Reducing Risks in the Scrap Metal Industry

Lessons to be learned

The following are but a few of the accidents that have occurred over the last 20 years when lapses in good practice, human error, or lack of knowledge have resulted in serious injuries and deaths. A review of the root causes of these accidents reveals a worrying similarity.

Severe radiation accident in Turkey

In 1993 in Ankara, Turkey, three disused cobalt-60 tele-therapy sources were packaged for re-export to the United States. The sources were not exported immediately, but were stored without the permission of the regulatory authority at the company’s premises. Over time, two of these packages were taken to Istanbul and eventually transferred to empty premises that were not secure.

In November 1998, these premises were sold, and the new owners sold the packages as scrap metal to two brothers. By December 1998, the brothers had taken the packages to the family home and began dismantling the protective containers over a period of a few days, until they and others became ill with nausea and vomiting. Over a period of about two weeks, it seems that pieces of the dismantled containers and at least one unshielded radioactive source were left in a residential area before being taken to a local scrapyard.

By the time doctors suspected exposure to radiation, and not food poisoning, was the cause, a total of 18 persons were admitted to hospital. Ten of these persons had symptoms of severe radiation syndrome. Five of these had to be hospitalized for 45 days. Authorities recovered one source at the scrapyard, before it was melted down. The second source, reported to be in one of the packages, has not been recovered to this day.

Investigations found that there were several contributing factors, including inadequate security over the sources and inadequate periodic inventory checks. These were the main factors that allowed the unauthorized sale of the packages to take place. Lack of recognition of the radiation symbol (trefoil) on the source by those trying to dismantle the source was also an important factor.

Transfer of the sources to a qualified and licensed waste operator would have prevented such accident.

Contamination in Spain

In May of 1998, an unnoticed caesium-137 source was melted in an electric furnace of Acerinox, a stainless steel factory located in Los Barrios, Spain. As a consequence, the vapours were caught in a filter system resulting in contamination of the 270 tonnes of dust already collected. The dust was removed and sent to two factories for processing as a part of their routine maintenance. One factory received 150 tonnes that they then used in a marsh stabilization process, increasing the mass of the contaminated material to 500 tonnes and contaminating the marsh. The first warning of the event was in early June from a gate monitor that alarmed on an empty truck returning from delivering the dust. Several days later elevated levels of caesium-137 were also detected in Southern France and Northern Italy.

The radiological consequences of this event were minimal, with six people having slight levels of caesium-137 contamination. However, the economic, political and social consequences were major. The estimated total costs for clean up, waste storage, and interruption of business at the affected companies exceeded $25 million US dollars.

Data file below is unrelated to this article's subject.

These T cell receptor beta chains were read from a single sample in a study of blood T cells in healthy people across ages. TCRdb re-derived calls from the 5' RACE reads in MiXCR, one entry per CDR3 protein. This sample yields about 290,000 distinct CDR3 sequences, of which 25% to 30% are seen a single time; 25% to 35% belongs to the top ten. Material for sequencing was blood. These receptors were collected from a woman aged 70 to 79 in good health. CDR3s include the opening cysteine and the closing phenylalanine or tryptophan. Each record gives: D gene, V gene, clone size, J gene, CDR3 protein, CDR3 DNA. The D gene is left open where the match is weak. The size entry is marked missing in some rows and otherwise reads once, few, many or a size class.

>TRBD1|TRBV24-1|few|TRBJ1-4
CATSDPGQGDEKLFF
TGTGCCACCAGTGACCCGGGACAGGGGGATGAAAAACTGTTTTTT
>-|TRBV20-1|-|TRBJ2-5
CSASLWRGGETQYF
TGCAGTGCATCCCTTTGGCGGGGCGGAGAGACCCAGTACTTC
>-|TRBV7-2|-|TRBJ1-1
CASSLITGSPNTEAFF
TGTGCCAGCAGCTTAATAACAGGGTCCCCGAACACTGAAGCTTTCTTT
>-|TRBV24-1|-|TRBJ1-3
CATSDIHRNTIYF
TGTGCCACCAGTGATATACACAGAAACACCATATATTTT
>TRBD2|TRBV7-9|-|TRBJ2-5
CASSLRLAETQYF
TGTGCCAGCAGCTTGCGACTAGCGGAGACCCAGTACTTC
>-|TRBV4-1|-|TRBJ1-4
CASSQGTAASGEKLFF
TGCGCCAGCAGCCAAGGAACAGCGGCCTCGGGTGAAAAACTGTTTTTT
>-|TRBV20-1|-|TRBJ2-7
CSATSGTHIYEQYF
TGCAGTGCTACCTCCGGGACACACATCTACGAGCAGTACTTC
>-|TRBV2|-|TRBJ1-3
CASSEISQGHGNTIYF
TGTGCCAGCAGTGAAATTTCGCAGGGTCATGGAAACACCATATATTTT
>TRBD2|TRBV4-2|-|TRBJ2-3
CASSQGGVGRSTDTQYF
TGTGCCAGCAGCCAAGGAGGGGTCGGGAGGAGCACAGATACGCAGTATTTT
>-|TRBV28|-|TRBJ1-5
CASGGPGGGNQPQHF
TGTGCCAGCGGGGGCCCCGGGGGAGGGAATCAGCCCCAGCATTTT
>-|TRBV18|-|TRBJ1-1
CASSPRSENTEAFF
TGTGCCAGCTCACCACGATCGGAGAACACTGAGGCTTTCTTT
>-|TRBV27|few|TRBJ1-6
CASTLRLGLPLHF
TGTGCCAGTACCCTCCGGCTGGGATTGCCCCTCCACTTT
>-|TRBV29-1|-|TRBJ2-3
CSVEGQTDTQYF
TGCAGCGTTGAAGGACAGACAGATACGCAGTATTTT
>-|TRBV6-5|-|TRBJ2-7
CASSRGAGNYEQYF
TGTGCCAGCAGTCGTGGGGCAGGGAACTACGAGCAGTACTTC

The root causes of this accident were the loss of control over the cesium source and the fact that the steel factory did not detect the lost source in the load of scrap metal when it was received.

Multiple death in Thailand

In February 2000, a serious accident occurred in Samut Prakarn, Thailand, which resulted in death, injury, and widespread concern. A disused cobalt-60 teletherapy source was being stored, apparently without knowledge or permission of the regulatory authority, in insecure outdoor premises normally used for storing new cars. Two local scrap collectors allegedly bought some scrap that included the source and took it home to dismantle and resell. They later took the partially dismantled teletherapy head to a junkyard where an employee cut open the protective shielding with an oxyacetylene torch. Those who had been nearby when the protective shielding was cut began to experience nausea and vomiting. Those who had touched some parts of the exposed metal began to suffer burn-like injuries. Their symptoms worsened over a period of days. It was not until about 10 days later that some began to seek medical treatment for their symptoms.

By the time medical authorities reported a suspected radiation accident, some 17 days had passed since the source was exposed. The accident resulted in radiation injuries to 10 people of whom three died within the first two months despite medical treatment. Approximately 1870 individuals living within 100 metres of the junkyard were exposed, with many seeking medical attention. The Ministry of Health is continuing to monitor about 258 of these individuals who live within 50 metres of the junkyard for possible long-term effects from the accident.

Investigation revealed that the root cause of the accident to be that the disused source was not stored securely. However, as in the previous example, if those who acquired the teletherapy head as scrap had recognized the radiation symbol (trefoil), they might not have tried to dismantle it and would not have been exposed to radiation.


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Damaged teletherapy heads (IAEA)


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